Today, John Piper came out of the closet as a pacifist:
I don't really have anything new to say about pacifism that I haven't already said. I would mention in passing that it's muddleheaded for him to equate protecting the weak and innocent with "love of this world" (#5).
But I'd rather focus on a different point: There's an ironic tension between Piper's pacifism and his complementarianism. I believe Piper is a founding member of the CBMW.
As he himself admits, men have a natural protective instinct. An instinct to protect women and children–especially (but not exclusively) their own.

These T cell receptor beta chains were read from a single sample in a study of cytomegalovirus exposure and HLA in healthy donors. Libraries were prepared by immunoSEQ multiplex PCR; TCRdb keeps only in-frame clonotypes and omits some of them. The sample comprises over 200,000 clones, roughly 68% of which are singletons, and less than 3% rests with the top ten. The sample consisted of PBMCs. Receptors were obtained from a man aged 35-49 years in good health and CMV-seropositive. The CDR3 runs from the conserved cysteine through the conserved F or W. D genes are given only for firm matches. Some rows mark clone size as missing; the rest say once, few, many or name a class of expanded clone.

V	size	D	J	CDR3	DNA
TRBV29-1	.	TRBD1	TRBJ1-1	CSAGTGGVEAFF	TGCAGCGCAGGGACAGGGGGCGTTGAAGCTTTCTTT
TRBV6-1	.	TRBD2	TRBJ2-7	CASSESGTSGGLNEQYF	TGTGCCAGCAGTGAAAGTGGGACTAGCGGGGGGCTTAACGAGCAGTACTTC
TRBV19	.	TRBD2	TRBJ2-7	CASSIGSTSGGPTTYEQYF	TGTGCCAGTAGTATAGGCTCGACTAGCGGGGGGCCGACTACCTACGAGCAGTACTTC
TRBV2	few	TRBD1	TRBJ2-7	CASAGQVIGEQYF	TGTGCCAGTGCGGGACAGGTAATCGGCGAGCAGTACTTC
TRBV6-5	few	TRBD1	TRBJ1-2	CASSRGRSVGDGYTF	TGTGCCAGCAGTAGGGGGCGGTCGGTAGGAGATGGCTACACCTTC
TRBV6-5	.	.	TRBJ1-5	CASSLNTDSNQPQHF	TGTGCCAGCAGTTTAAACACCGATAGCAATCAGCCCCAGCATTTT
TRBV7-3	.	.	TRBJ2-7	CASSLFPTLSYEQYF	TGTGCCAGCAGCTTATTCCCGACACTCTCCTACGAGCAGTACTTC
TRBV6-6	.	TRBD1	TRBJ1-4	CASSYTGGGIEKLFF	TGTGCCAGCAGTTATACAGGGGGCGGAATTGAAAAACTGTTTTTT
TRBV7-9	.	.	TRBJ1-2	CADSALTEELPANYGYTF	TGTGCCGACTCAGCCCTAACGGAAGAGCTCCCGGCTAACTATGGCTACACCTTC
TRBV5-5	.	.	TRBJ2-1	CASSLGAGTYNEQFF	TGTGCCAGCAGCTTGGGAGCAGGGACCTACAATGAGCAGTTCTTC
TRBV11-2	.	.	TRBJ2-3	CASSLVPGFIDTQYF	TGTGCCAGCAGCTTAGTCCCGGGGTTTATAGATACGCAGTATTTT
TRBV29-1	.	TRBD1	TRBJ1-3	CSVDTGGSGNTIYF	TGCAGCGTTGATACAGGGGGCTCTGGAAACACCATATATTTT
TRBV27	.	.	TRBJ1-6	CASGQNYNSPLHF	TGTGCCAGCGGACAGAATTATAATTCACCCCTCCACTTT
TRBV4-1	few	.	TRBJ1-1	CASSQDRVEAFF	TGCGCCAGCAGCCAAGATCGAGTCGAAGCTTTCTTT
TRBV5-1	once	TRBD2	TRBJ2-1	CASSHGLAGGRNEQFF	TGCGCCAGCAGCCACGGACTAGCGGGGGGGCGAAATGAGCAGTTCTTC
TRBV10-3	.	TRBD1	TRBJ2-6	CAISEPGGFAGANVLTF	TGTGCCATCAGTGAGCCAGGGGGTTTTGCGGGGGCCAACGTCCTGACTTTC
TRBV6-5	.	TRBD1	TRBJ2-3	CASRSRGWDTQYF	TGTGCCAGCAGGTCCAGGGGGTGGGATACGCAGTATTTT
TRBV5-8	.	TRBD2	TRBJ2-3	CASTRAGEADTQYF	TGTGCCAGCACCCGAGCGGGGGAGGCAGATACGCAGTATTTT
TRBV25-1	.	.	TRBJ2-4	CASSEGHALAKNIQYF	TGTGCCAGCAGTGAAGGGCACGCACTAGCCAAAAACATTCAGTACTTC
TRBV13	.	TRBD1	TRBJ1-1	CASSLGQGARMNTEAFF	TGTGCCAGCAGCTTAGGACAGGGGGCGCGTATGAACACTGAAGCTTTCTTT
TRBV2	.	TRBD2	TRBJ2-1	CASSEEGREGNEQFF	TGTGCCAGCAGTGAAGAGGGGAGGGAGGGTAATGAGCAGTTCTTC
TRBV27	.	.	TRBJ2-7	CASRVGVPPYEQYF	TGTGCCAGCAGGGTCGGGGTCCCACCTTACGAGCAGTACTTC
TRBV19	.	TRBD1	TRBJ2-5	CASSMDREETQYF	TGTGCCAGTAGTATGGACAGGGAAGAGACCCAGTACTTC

Yet his pacifism requires Christian men to suppress that male instinct. To suppress that male virtue. His pacifism saps masculinity. It generates intense friction between an effeminate pacifist ethic and manly complementarianism.
Look at the impotent handwringing that his position leads to:
A natural instinct is to boil this issue down to the question, “Can I shoot my wife’s assailant?”
I live in the inner city of Minneapolis, and I would personally counsel a Christian not to have a firearm available for such circumstances.
I do not know what I would do before this situation presents itself with all its innumerable variations of factors.
That moral paralysis in the face of the obvious course of action is effete and decadent. There's nothing to agonize over in that situation. A man's duty is clear.